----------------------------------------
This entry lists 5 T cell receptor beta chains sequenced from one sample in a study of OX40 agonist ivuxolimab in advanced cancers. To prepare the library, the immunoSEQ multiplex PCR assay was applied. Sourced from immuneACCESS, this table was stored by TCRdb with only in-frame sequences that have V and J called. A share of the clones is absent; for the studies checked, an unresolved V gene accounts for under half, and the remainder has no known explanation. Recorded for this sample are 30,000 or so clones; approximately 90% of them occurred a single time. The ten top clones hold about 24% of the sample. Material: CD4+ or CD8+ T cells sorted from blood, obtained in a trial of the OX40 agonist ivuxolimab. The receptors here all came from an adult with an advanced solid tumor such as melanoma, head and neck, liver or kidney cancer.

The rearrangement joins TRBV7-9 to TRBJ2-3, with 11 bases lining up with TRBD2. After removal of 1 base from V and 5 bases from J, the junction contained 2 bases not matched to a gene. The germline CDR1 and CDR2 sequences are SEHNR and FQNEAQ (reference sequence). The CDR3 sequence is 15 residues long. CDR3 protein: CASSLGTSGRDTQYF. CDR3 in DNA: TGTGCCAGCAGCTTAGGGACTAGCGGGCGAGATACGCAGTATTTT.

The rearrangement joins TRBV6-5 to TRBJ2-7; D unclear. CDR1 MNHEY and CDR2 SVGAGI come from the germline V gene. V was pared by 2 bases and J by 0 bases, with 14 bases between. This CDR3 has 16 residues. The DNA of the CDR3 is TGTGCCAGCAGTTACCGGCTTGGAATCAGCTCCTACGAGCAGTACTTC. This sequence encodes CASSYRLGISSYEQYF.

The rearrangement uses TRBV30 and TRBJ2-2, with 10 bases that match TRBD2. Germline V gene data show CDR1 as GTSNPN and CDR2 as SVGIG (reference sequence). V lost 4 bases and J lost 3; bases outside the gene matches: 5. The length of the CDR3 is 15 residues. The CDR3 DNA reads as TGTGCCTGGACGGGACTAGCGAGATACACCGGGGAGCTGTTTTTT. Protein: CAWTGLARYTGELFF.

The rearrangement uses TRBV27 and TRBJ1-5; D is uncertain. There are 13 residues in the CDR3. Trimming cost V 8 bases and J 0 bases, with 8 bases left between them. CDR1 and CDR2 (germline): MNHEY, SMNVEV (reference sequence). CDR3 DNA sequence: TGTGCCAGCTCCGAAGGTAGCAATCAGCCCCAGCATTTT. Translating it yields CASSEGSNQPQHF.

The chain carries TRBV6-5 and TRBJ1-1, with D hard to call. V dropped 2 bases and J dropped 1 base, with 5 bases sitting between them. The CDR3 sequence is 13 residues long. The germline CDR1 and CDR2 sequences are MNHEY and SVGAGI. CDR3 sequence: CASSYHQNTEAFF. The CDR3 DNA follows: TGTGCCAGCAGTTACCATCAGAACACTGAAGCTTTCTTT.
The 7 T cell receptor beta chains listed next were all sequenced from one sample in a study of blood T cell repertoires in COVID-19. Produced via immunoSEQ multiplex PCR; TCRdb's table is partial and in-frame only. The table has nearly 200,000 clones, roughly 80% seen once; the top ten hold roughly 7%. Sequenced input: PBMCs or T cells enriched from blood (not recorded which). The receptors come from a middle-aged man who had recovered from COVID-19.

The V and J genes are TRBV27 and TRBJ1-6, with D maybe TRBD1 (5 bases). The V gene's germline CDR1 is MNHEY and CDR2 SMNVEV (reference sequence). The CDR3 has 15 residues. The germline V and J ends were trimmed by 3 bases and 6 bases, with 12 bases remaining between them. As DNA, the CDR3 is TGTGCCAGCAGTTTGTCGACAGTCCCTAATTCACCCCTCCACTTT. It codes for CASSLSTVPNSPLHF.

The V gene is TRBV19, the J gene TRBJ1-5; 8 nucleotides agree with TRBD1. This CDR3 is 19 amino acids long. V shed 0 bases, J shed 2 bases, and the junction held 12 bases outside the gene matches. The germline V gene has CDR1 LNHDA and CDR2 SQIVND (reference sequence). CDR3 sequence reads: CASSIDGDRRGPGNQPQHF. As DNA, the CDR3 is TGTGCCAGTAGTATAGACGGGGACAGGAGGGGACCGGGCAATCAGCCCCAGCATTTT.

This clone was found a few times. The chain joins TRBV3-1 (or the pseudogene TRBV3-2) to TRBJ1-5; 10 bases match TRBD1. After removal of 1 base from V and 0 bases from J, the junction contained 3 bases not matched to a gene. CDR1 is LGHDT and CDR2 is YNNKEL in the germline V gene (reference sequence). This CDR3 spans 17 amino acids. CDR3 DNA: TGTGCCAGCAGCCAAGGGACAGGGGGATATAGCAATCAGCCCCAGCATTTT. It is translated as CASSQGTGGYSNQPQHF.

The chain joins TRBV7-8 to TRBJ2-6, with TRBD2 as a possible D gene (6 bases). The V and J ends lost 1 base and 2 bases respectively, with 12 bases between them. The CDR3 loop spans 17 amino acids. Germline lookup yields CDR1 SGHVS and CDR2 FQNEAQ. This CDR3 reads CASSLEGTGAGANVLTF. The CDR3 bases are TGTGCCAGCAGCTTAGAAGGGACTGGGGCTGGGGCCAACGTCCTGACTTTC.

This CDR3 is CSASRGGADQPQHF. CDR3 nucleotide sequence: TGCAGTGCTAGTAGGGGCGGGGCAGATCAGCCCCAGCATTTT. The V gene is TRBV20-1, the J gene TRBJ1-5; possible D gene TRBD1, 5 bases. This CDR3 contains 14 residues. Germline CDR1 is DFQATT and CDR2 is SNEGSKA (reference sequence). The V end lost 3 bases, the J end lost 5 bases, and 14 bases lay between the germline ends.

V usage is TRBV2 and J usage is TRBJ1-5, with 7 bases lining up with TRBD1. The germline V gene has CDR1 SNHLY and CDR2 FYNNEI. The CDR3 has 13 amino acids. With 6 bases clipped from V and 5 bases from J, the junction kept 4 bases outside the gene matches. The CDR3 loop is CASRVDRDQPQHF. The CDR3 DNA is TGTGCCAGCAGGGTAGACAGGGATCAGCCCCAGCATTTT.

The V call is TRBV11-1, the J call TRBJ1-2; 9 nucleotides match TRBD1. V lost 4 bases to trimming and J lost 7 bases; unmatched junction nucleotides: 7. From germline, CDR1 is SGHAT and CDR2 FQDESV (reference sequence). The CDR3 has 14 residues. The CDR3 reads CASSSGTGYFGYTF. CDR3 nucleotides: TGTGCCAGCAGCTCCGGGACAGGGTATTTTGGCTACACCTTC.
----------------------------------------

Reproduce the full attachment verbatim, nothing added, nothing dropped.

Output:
This entry lists 5 T cell receptor beta chains sequenced from one sample in a study of OX40 agonist ivuxolimab in advanced cancers. To prepare the library, the immunoSEQ multiplex PCR assay was applied. Sourced from immuneACCESS, this table was stored by TCRdb with only in-frame sequences that have V and J called. A share of the clones is absent; for the studies checked, an unresolved V gene accounts for under half, and the remainder has no known explanation. Recorded for this sample are 30,000 or so clones; approximately 90% of them occurred a single time. The ten top clones hold about 24% of the sample. Material: CD4+ or CD8+ T cells sorted from blood, obtained in a trial of the OX40 agonist ivuxolimab. The receptors here all came from an adult with an advanced solid tumor such as melanoma, head and neck, liver or kidney cancer.

The rearrangement joins TRBV7-9 to TRBJ2-3, with 11 bases lining up with TRBD2. After removal of 1 base from V and 5 bases from J, the junction contained 2 bases not matched to a gene. The germline CDR1 and CDR2 sequences are SEHNR and FQNEAQ (reference sequence). The CDR3 sequence is 15 residues long. CDR3 protein: CASSLGTSGRDTQYF. CDR3 in DNA: TGTGCCAGCAGCTTAGGGACTAGCGGGCGAGATACGCAGTATTTT.

The rearrangement joins TRBV6-5 to TRBJ2-7; D unclear. CDR1 MNHEY and CDR2 SVGAGI come from the germline V gene. V was pared by 2 bases and J by 0 bases, with 14 bases between. This CDR3 has 16 residues. The DNA of the CDR3 is TGTGCCAGCAGTTACCGGCTTGGAATCAGCTCCTACGAGCAGTACTTC. This sequence encodes CASSYRLGISSYEQYF.

The rearrangement uses TRBV30 and TRBJ2-2, with 10 bases that match TRBD2. Germline V gene data show CDR1 as GTSNPN and CDR2 as SVGIG (reference sequence). V lost 4 bases and J lost 3; bases outside the gene matches: 5. The length of the CDR3 is 15 residues. The CDR3 DNA reads as TGTGCCTGGACGGGACTAGCGAGATACACCGGGGAGCTGTTTTTT. Protein: CAWTGLARYTGELFF.

The rearrangement uses TRBV27 and TRBJ1-5; D is uncertain. There are 13 residues in the CDR3. Trimming cost V 8 bases and J 0 bases, with 8 bases left between them. CDR1 and CDR2 (germline): MNHEY, SMNVEV (reference sequence). CDR3 DNA sequence: TGTGCCAGCTCCGAAGGTAGCAATCAGCCCCAGCATTTT. Translating it yields CASSEGSNQPQHF.

The chain carries TRBV6-5 and TRBJ1-1, with D hard to call. V dropped 2 bases and J dropped 1 base, with 5 bases sitting between them. The CDR3 sequence is 13 residues long. The germline CDR1 and CDR2 sequences are MNHEY and SVGAGI. CDR3 sequence: CASSYHQNTEAFF. The CDR3 DNA follows: TGTGCCAGCAGTTACCATCAGAACACTGAAGCTTTCTTT.
The 7 T cell receptor beta chains listed next were all sequenced from one sample in a study of blood T cell repertoires in COVID-19. Produced via immunoSEQ multiplex PCR; TCRdb's table is partial and in-frame only. The table has nearly 200,000 clones, roughly 80% seen once; the top ten hold roughly 7%. Sequenced input: PBMCs or T cells enriched from blood (not recorded which). The receptors come from a middle-aged man who had recovered from COVID-19.

The V and J genes are TRBV27 and TRBJ1-6, with D maybe TRBD1 (5 bases). The V gene's germline CDR1 is MNHEY and CDR2 SMNVEV (reference sequence). The CDR3 has 15 residues. The germline V and J ends were trimmed by 3 bases and 6 bases, with 12 bases remaining between them. As DNA, the CDR3 is TGTGCCAGCAGTTTGTCGACAGTCCCTAATTCACCCCTCCACTTT. It codes for CASSLSTVPNSPLHF.

The V gene is TRBV19, the J gene TRBJ1-5; 8 nucleotides agree with TRBD1. This CDR3 is 19 amino acids long. V shed 0 bases, J shed 2 bases, and the junction held 12 bases outside the gene matches. The germline V gene has CDR1 LNHDA and CDR2 SQIVND (reference sequence). CDR3 sequence reads: CASSIDGDRRGPGNQPQHF. As DNA, the CDR3 is TGTGCCAGTAGTATAGACGGGGACAGGAGGGGACCGGGCAATCAGCCCCAGCATTTT.

This clone was found a few times. The chain joins TRBV3-1 (or the pseudogene TRBV3-2) to TRBJ1-5; 10 bases match TRBD1. After removal of 1 base from V and 0 bases from J, the junction contained 3 bases not matched to a gene. CDR1 is LGHDT and CDR2 is YNNKEL in the germline V gene (reference sequence). This CDR3 spans 17 amino acids. CDR3 DNA: TGTGCCAGCAGCCAAGGGACAGGGGGATATAGCAATCAGCCCCAGCATTTT. It is translated as CASSQGTGGYSNQPQHF.

The chain joins TRBV7-8 to TRBJ2-6, with TRBD2 as a possible D gene (6 bases). The V and J ends lost 1 base and 2 bases respectively, with 12 bases between them. The CDR3 loop spans 17 amino acids. Germline lookup yields CDR1 SGHVS and CDR2 FQNEAQ. This CDR3 reads CASSLEGTGAGANVLTF. The CDR3 bases are TGTGCCAGCAGCTTAGAAGGGACTGGGGCTGGGGCCAACGTCCTGACTTTC.

This CDR3 is CSASRGGADQPQHF. CDR3 nucleotide sequence: TGCAGTGCTAGTAGGGGCGGGGCAGATCAGCCCCAGCATTTT. The V gene is TRBV20-1, the J gene TRBJ1-5; possible D gene TRBD1, 5 bases. This CDR3 contains 14 residues. Germline CDR1 is DFQATT and CDR2 is SNEGSKA (reference sequence). The V end lost 3 bases, the J end lost 5 bases, and 14 bases lay between the germline ends.

V usage is TRBV2 and J usage is TRBJ1-5, with 7 bases lining up with TRBD1. The germline V gene has CDR1 SNHLY and CDR2 FYNNEI. The CDR3 has 13 amino acids. With 6 bases clipped from V and 5 bases from J, the junction kept 4 bases outside the gene matches. The CDR3 loop is CASRVDRDQPQHF. The CDR3 DNA is TGTGCCAGCAGGGTAGACAGGGATCAGCCCCAGCATTTT.

The V call is TRBV11-1, the J call TRBJ1-2; 9 nucleotides match TRBD1. V lost 4 bases to trimming and J lost 7 bases; unmatched junction nucleotides: 7. From germline, CDR1 is SGHAT and CDR2 FQDESV (reference sequence). The CDR3 has 14 residues. The CDR3 reads CASSSGTGYFGYTF. CDR3 nucleotides: TGTGCCAGCAGCTCCGGGACAGGGTATTTTGGCTACACCTTC.